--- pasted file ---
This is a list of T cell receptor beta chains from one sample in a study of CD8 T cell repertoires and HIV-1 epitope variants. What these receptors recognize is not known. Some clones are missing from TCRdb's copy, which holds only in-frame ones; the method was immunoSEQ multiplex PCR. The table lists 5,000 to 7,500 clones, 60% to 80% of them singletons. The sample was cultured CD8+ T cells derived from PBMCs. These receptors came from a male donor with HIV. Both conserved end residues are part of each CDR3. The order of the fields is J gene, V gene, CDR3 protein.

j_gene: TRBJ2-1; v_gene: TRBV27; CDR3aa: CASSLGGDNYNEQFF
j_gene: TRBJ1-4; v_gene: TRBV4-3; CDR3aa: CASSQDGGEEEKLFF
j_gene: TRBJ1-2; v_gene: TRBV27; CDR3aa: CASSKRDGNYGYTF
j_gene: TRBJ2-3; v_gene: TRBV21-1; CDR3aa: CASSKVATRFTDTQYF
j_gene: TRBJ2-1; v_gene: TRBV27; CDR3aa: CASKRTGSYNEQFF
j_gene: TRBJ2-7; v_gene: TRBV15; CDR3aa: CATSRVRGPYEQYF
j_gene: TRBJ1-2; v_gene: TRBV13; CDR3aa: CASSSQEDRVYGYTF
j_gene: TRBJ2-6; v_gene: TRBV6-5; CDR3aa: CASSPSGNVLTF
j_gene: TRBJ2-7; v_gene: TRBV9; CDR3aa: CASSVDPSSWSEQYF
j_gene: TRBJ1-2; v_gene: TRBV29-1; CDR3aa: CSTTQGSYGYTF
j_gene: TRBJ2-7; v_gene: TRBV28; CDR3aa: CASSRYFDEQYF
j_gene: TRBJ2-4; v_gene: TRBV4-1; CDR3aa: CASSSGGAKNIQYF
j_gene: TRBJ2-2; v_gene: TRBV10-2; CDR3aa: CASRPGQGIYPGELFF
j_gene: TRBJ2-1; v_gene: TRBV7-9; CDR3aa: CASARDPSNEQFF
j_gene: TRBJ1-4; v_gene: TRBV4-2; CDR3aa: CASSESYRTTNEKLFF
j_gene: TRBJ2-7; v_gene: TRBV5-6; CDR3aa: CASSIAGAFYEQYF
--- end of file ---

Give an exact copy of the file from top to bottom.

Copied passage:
This is a list of T cell receptor beta chains from one sample in a study of CD8 T cell repertoires and HIV-1 epitope variants. What these receptors recognize is not known. Some clones are missing from TCRdb's copy, which holds only in-frame ones; the method was immunoSEQ multiplex PCR. The table lists 5,000 to 7,500 clones, 60% to 80% of them singletons. The sample was cultured CD8+ T cells derived from PBMCs. These receptors came from a male donor with HIV. Both conserved end residues are part of each CDR3. The order of the fields is J gene, V gene, CDR3 protein.

j_gene: TRBJ2-1; v_gene: TRBV27; CDR3aa: CASSLGGDNYNEQFF
j_gene: TRBJ1-4; v_gene: TRBV4-3; CDR3aa: CASSQDGGEEEKLFF
j_gene: TRBJ1-2; v_gene: TRBV27; CDR3aa: CASSKRDGNYGYTF
j_gene: TRBJ2-3; v_gene: TRBV21-1; CDR3aa: CASSKVATRFTDTQYF
j_gene: TRBJ2-1; v_gene: TRBV27; CDR3aa: CASKRTGSYNEQFF
j_gene: TRBJ2-7; v_gene: TRBV15; CDR3aa: CATSRVRGPYEQYF
j_gene: TRBJ1-2; v_gene: TRBV13; CDR3aa: CASSSQEDRVYGYTF
j_gene: TRBJ2-6; v_gene: TRBV6-5; CDR3aa: CASSPSGNVLTF
j_gene: TRBJ2-7; v_gene: TRBV9; CDR3aa: CASSVDPSSWSEQYF
j_gene: TRBJ1-2; v_gene: TRBV29-1; CDR3aa: CSTTQGSYGYTF
j_gene: TRBJ2-7; v_gene: TRBV28; CDR3aa: CASSRYFDEQYF
j_gene: TRBJ2-4; v_gene: TRBV4-1; CDR3aa: CASSSGGAKNIQYF
j_gene: TRBJ2-2; v_gene: TRBV10-2; CDR3aa: CASRPGQGIYPGELFF
j_gene: TRBJ2-1; v_gene: TRBV7-9; CDR3aa: CASARDPSNEQFF
j_gene: TRBJ1-4; v_gene: TRBV4-2; CDR3aa: CASSESYRTTNEKLFF
j_gene: TRBJ2-7; v_gene: TRBV5-6; CDR3aa: CASSIAGAFYEQYF